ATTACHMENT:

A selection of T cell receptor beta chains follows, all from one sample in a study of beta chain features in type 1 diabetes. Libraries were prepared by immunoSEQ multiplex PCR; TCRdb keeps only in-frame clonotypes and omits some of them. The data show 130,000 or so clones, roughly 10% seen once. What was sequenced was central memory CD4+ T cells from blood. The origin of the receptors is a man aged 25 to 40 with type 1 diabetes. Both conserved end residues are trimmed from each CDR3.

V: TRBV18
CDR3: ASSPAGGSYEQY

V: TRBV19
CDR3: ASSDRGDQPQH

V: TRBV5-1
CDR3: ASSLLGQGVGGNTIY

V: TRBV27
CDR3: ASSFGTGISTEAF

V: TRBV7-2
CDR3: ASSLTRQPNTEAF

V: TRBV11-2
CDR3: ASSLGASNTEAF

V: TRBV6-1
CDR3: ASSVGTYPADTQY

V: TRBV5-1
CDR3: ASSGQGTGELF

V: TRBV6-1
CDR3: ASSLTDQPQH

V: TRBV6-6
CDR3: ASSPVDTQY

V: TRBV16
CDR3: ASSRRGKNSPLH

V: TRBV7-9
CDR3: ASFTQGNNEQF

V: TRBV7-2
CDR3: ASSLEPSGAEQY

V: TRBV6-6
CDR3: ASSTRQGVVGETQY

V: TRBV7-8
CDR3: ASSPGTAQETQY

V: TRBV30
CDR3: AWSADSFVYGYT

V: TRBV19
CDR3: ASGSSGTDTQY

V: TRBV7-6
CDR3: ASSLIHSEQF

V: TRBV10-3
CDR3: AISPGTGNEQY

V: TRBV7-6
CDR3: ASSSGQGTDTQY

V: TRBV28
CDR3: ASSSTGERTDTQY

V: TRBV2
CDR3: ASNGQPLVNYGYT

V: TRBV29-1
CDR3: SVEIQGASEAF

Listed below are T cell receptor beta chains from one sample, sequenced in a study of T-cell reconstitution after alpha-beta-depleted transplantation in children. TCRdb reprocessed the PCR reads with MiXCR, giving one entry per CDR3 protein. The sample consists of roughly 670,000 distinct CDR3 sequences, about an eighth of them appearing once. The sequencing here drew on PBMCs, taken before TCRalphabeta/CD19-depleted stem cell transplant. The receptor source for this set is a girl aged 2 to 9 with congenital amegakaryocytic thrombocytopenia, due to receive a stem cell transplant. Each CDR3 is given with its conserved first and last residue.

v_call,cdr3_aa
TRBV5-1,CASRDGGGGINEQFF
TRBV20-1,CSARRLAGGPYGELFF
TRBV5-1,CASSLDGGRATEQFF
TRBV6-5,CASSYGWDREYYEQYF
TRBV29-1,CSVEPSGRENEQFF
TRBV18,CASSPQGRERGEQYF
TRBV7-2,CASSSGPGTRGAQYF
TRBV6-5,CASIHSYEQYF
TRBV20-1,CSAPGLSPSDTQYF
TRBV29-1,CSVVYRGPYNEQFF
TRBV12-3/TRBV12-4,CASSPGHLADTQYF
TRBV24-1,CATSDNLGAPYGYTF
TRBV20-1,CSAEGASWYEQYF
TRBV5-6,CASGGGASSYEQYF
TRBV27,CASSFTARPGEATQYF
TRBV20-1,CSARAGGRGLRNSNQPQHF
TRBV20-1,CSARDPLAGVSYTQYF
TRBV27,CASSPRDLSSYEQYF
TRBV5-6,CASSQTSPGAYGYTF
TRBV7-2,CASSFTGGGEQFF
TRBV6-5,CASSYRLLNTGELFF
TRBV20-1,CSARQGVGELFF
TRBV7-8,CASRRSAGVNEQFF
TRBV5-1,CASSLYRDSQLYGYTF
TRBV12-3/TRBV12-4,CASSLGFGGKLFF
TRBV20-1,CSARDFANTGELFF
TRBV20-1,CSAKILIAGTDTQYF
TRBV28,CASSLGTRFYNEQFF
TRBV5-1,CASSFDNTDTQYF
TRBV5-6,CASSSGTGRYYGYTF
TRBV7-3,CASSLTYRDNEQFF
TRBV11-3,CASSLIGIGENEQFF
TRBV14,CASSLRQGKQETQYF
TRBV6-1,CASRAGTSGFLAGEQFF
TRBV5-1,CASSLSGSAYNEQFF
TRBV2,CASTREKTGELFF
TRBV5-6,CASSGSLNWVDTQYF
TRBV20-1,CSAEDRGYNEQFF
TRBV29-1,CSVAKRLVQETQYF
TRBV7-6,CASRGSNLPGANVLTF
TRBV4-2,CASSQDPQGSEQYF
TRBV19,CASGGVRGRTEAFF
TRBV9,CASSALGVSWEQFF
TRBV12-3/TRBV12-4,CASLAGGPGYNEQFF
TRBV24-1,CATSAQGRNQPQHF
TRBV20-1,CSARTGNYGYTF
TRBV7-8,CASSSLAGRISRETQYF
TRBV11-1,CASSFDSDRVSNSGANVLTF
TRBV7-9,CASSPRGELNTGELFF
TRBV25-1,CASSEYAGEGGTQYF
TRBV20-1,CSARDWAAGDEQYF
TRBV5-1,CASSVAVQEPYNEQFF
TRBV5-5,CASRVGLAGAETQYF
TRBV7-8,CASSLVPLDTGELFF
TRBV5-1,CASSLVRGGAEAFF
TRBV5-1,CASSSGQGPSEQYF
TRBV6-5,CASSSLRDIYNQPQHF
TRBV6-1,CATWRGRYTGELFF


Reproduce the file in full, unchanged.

A selection of T cell receptor beta chains follows, all from one sample in a study of beta chain features in type 1 diabetes. Libraries were prepared by immunoSEQ multiplex PCR; TCRdb keeps only in-frame clonotypes and omits some of them. The data show 130,000 or so clones, roughly 10% seen once. What was sequenced was central memory CD4+ T cells from blood. The origin of the receptors is a man aged 25 to 40 with type 1 diabetes. Both conserved end residues are trimmed from each CDR3.

V: TRBV18
CDR3: ASSPAGGSYEQY

V: TRBV19
CDR3: ASSDRGDQPQH

V: TRBV5-1
CDR3: ASSLLGQGVGGNTIY

V: TRBV27
CDR3: ASSFGTGISTEAF

V: TRBV7-2
CDR3: ASSLTRQPNTEAF

V: TRBV11-2
CDR3: ASSLGASNTEAF

V: TRBV6-1
CDR3: ASSVGTYPADTQY

V: TRBV5-1
CDR3: ASSGQGTGELF

V: TRBV6-1
CDR3: ASSLTDQPQH

V: TRBV6-6
CDR3: ASSPVDTQY

V: TRBV16
CDR3: ASSRRGKNSPLH

V: TRBV7-9
CDR3: ASFTQGNNEQF

V: TRBV7-2
CDR3: ASSLEPSGAEQY

V: TRBV6-6
CDR3: ASSTRQGVVGETQY

V: TRBV7-8
CDR3: ASSPGTAQETQY

V: TRBV30
CDR3: AWSADSFVYGYT

V: TRBV19
CDR3: ASGSSGTDTQY

V: TRBV7-6
CDR3: ASSLIHSEQF

V: TRBV10-3
CDR3: AISPGTGNEQY

V: TRBV7-6
CDR3: ASSSGQGTDTQY

V: TRBV28
CDR3: ASSSTGERTDTQY

V: TRBV2
CDR3: ASNGQPLVNYGYT

V: TRBV29-1
CDR3: SVEIQGASEAF

Listed below are T cell receptor beta chains from one sample, sequenced in a study of T-cell reconstitution after alpha-beta-depleted transplantation in children. TCRdb reprocessed the PCR reads with MiXCR, giving one entry per CDR3 protein. The sample consists of roughly 670,000 distinct CDR3 sequences, about an eighth of them appearing once. The sequencing here drew on PBMCs, taken before TCRalphabeta/CD19-depleted stem cell transplant. The receptor source for this set is a girl aged 2 to 9 with congenital amegakaryocytic thrombocytopenia, due to receive a stem cell transplant. Each CDR3 is given with its conserved first and last residue.

v_call,cdr3_aa
TRBV5-1,CASRDGGGGINEQFF
TRBV20-1,CSARRLAGGPYGELFF
TRBV5-1,CASSLDGGRATEQFF
TRBV6-5,CASSYGWDREYYEQYF
TRBV29-1,CSVEPSGRENEQFF
TRBV18,CASSPQGRERGEQYF
TRBV7-2,CASSSGPGTRGAQYF
TRBV6-5,CASIHSYEQYF
TRBV20-1,CSAPGLSPSDTQYF
TRBV29-1,CSVVYRGPYNEQFF
TRBV12-3/TRBV12-4,CASSPGHLADTQYF
TRBV24-1,CATSDNLGAPYGYTF
TRBV20-1,CSAEGASWYEQYF
TRBV5-6,CASGGGASSYEQYF
TRBV27,CASSFTARPGEATQYF
TRBV20-1,CSARAGGRGLRNSNQPQHF
TRBV20-1,CSARDPLAGVSYTQYF
TRBV27,CASSPRDLSSYEQYF
TRBV5-6,CASSQTSPGAYGYTF
TRBV7-2,CASSFTGGGEQFF
TRBV6-5,CASSYRLLNTGELFF
TRBV20-1,CSARQGVGELFF
TRBV7-8,CASRRSAGVNEQFF
TRBV5-1,CASSLYRDSQLYGYTF
TRBV12-3/TRBV12-4,CASSLGFGGKLFF
TRBV20-1,CSARDFANTGELFF
TRBV20-1,CSAKILIAGTDTQYF
TRBV28,CASSLGTRFYNEQFF
TRBV5-1,CASSFDNTDTQYF
TRBV5-6,CASSSGTGRYYGYTF
TRBV7-3,CASSLTYRDNEQFF
TRBV11-3,CASSLIGIGENEQFF
TRBV14,CASSLRQGKQETQYF
TRBV6-1,CASRAGTSGFLAGEQFF
TRBV5-1,CASSLSGSAYNEQFF
TRBV2,CASTREKTGELFF
TRBV5-6,CASSGSLNWVDTQYF
TRBV20-1,CSAEDRGYNEQFF
TRBV29-1,CSVAKRLVQETQYF
TRBV7-6,CASRGSNLPGANVLTF
TRBV4-2,CASSQDPQGSEQYF
TRBV19,CASGGVRGRTEAFF
TRBV9,CASSALGVSWEQFF
TRBV12-3/TRBV12-4,CASLAGGPGYNEQFF
TRBV24-1,CATSAQGRNQPQHF
TRBV20-1,CSARTGNYGYTF
TRBV7-8,CASSSLAGRISRETQYF
TRBV11-1,CASSFDSDRVSNSGANVLTF
TRBV7-9,CASSPRGELNTGELFF
TRBV25-1,CASSEYAGEGGTQYF
TRBV20-1,CSARDWAAGDEQYF
TRBV5-1,CASSVAVQEPYNEQFF
TRBV5-5,CASRVGLAGAETQYF
TRBV7-8,CASSLVPLDTGELFF
TRBV5-1,CASSLVRGGAEAFF
TRBV5-1,CASSSGQGPSEQYF
TRBV6-5,CASSSLRDIYNQPQHF
TRBV6-1,CATWRGRYTGELFF